Comments and suggestions are welcome, as the build progresses.

Orlandi 8 speed custom build Posted on 2 Nov 00:23 , 0 comments

The Orland is such a good platform for customised builds. We got a phone call from Gareth in France. He loves the look of the Orlandi, but lives in a mountainous area of France and wanted an 8 speed Orlandi! The Orlando comes as standard with a 2 speed Sturmey Archer "kick shift" hub, so naturally we offered him a Sturmey Archer 8 speed hub, which slips right in to the dropouts and is available with a range of shifter options. But Gareth was insistent that he wanted a Shimano hub. I had no experience of Shimano hub gears, but did a bit of research and ordered up an Alfine Premium 8 speed hub. This would not be such a straightforward project as a Sturmey Archer hub...

Firstly the Alfine 8 hub is for 130mm OLN frames and the Orlandi is 120mm. However the "road" version of the Alfine 8 has space for a "roller" hub brake as an option, so by removing the a spacer and thick lock nut from the left hand side and replacing the locknut with a thin one, the hub is reduced to 122mm OLN and slides right into the Orlandi dropouts. The hub comes with a neat plastic cover for the roller brake splines which I wanted to retain. so I also had to trim that back by 10mm. Of course the axle was then 10mm too long so that needed to be have 10mm sawn off the LHS. Then just the small matter of building the new wheel.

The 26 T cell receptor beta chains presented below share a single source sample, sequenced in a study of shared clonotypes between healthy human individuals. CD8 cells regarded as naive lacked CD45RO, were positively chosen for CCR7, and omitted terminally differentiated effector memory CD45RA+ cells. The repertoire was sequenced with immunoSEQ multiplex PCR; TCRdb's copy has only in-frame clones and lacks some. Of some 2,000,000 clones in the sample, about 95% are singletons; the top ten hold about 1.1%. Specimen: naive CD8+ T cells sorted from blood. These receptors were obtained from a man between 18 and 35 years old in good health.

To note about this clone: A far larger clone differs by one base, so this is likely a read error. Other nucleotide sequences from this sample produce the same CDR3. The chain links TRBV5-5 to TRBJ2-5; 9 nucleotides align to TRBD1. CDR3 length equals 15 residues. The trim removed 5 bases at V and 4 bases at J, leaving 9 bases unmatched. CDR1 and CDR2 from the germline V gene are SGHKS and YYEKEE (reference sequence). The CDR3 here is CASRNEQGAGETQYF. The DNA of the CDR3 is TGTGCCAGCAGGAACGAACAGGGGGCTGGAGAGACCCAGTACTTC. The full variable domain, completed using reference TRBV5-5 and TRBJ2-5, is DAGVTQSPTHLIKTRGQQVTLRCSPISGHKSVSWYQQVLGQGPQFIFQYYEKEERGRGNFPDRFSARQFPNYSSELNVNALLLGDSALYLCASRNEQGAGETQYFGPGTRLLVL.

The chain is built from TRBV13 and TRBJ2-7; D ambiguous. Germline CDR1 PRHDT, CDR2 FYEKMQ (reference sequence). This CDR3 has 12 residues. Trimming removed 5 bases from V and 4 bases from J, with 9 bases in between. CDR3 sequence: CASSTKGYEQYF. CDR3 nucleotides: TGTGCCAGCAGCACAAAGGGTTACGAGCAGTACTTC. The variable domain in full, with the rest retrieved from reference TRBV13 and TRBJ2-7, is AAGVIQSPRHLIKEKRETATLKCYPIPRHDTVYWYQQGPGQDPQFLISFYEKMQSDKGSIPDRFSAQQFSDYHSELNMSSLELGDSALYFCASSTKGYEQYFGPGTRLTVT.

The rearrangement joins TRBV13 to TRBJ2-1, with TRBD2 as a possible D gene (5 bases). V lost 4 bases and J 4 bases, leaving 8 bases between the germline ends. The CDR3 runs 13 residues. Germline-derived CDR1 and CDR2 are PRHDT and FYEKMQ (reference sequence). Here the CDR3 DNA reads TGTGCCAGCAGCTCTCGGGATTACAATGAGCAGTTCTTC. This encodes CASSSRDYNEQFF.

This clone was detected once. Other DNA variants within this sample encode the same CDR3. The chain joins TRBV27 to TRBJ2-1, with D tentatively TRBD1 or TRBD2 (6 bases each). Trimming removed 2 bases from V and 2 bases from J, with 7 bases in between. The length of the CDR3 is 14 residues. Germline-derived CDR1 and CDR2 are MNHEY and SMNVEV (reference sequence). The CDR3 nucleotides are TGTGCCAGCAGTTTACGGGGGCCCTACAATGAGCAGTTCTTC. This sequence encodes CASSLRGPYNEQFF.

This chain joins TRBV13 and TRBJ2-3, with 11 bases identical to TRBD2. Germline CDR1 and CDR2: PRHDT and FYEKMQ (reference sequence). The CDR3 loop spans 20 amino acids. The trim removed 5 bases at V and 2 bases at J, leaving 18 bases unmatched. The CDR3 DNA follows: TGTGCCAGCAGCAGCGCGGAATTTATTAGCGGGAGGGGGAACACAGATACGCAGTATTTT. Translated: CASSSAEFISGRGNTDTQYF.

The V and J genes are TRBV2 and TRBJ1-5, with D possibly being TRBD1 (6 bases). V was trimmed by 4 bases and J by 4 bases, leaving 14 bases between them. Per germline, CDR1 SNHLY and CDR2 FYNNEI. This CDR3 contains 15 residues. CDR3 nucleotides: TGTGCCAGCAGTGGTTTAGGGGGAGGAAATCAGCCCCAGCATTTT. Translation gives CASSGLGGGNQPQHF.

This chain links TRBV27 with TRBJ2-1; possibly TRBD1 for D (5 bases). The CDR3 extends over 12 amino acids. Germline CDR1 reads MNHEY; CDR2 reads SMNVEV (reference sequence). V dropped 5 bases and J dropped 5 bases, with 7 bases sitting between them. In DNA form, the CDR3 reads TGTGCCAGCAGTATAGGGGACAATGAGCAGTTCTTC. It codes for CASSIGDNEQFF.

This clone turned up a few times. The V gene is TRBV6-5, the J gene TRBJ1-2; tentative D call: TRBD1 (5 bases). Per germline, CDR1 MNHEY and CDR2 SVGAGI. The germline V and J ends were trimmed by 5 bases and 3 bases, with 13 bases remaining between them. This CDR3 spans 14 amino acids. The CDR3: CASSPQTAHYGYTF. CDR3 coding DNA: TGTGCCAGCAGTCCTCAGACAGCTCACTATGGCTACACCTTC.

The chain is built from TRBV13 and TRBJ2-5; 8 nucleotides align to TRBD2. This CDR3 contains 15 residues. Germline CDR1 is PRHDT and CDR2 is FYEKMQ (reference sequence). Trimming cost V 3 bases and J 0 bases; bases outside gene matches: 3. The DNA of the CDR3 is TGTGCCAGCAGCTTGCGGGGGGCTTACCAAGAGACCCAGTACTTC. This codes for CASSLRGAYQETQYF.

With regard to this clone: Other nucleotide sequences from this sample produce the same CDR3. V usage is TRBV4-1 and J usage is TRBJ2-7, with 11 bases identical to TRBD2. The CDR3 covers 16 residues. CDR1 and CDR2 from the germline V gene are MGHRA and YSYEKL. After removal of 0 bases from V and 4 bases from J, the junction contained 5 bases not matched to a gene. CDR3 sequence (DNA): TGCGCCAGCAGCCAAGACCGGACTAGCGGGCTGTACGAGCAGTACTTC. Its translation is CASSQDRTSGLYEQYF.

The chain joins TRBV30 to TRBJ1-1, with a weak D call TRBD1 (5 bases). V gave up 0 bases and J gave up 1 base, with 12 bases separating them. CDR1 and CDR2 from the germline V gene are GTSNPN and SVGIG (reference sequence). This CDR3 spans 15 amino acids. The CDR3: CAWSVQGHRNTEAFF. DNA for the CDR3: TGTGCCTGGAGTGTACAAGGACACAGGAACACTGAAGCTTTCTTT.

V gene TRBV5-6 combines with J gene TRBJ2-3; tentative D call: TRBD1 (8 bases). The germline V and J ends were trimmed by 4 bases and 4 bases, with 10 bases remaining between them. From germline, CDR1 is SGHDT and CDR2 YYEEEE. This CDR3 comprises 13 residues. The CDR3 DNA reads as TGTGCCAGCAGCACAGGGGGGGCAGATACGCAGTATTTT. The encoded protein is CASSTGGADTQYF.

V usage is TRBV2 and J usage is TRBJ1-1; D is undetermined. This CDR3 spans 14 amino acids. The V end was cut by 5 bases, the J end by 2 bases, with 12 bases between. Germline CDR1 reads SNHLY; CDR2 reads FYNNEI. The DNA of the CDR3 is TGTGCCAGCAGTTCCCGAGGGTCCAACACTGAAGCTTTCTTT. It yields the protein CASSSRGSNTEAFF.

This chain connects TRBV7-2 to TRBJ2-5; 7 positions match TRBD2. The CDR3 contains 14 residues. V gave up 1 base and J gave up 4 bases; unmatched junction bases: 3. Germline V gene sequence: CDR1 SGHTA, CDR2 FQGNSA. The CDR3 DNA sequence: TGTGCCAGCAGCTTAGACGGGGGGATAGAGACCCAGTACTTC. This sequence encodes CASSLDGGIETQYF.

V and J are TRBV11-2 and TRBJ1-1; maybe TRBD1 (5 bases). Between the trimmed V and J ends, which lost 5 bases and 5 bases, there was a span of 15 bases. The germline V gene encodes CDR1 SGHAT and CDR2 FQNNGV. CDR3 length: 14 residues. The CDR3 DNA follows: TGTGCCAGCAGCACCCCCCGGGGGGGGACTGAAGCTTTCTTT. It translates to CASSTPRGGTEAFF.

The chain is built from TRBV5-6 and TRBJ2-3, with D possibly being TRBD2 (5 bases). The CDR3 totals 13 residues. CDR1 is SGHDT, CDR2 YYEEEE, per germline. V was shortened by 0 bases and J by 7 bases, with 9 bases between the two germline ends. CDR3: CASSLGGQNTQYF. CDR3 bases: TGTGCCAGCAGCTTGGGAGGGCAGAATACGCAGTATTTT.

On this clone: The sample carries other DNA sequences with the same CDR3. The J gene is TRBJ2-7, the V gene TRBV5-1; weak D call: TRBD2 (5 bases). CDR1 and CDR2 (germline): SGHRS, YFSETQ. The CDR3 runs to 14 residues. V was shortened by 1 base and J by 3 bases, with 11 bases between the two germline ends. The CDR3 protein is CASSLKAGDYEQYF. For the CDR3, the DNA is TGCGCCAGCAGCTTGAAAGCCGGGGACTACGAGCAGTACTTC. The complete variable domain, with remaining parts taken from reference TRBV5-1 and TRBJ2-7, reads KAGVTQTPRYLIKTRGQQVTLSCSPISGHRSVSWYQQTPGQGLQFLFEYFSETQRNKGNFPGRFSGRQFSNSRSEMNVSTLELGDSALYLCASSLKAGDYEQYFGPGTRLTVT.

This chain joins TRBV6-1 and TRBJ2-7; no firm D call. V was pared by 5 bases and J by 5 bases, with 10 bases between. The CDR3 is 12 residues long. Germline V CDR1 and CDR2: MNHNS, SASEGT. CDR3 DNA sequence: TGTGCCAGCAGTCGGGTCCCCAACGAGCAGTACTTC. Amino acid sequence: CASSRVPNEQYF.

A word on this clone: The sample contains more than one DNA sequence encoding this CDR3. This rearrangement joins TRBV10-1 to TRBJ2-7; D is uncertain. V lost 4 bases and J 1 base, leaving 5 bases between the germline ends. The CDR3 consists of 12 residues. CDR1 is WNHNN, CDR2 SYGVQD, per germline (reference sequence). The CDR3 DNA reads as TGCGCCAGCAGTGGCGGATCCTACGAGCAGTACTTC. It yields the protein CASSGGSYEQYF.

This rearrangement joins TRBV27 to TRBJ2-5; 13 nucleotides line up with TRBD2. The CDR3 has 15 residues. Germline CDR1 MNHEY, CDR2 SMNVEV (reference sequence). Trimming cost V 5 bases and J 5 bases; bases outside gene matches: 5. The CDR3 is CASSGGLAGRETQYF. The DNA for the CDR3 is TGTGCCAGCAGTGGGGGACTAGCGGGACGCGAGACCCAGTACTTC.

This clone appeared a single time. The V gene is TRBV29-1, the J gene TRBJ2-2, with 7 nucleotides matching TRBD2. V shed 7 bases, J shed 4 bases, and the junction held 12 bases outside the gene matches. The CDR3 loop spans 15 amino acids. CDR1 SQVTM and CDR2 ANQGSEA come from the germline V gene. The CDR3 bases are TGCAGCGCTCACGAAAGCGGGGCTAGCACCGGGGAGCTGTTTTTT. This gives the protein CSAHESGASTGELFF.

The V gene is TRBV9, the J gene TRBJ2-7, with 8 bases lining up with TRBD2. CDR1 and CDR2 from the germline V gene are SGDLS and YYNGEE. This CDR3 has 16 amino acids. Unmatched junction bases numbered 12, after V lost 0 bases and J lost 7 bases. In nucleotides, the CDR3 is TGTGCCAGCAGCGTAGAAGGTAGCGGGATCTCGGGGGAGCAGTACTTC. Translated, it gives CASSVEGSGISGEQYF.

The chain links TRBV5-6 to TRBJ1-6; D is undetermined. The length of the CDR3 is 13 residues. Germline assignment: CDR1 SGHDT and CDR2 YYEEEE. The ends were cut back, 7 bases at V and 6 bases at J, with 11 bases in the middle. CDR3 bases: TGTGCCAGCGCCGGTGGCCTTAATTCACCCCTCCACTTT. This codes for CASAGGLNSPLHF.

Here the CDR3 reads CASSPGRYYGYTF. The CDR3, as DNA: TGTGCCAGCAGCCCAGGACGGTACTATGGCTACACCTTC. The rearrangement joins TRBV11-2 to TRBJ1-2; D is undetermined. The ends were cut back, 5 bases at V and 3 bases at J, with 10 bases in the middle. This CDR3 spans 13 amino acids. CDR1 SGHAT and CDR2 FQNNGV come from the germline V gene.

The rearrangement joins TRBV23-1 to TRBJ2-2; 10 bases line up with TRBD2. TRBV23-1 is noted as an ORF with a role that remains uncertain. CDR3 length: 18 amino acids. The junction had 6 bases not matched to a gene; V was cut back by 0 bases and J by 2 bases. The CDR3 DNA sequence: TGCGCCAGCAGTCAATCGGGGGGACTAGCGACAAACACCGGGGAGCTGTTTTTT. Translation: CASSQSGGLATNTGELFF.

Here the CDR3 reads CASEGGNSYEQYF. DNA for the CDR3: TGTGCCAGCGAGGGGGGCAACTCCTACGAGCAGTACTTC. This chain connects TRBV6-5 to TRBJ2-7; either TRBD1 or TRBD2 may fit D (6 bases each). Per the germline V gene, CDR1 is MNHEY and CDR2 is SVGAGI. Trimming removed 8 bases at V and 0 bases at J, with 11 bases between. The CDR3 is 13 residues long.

Those of you have been up close and personal with hub gears know that anti-rotation washers (aka as no-turn washers) are needed) to keep the hub axle from spinning in the drop outs. there are various versions of these for different  types of dropout but for the Orlandi rear facing "track" dropouts you need a white one and a silver one. At this point I found the at the flats for the washers did not go far enough inboard on the LH axle, so the axle needed some attention with a file. That done, 10 minutes later the 8 speed rear wheel was fitted.

Just the matter of fitting the shifter now. The Alfine 8 has only a "twist grip" shifter available and this only fits 22.2mm diameter handlebars, so you need to make sure that the bars you choose are available in 22.2mm. 

Gareth said he wanted to keep the reverse brake levers that are a feature of the Orlandi and had expressed doubts that these could be fitted in conjunction with twist grip shifter. This was an issue, but past experience with Campag bar end shifters on 60's racers, gave us a simple solution: back in the day for neatness and comfort we used to hide the cabling for bar end shifters inside the handlebars. No reason why this wouldn't work with bar-end brake levers, so a couple of holes were drilled - one at the bar end and another at the cable exit point and the shifter was by-passed.

Just a matter of running the gear cable to the rear wheel (28.6mm Dia Compe Cable Clamps are handy for this) and adjusting, the gears on this hub is simplicity itself.

Half an hour after I finished the job Gareth turned up to collect his new bike and was delighted with the finished job.

This was a first time job for me and I have a bike shop full of parts and all the right tools. If I hadn't, then  the few snags that I hit might have cost me days, but if you want to do this conversion yourself , we can put a kit together with all the parts you need, including a modified hub and the right bars and brake levers.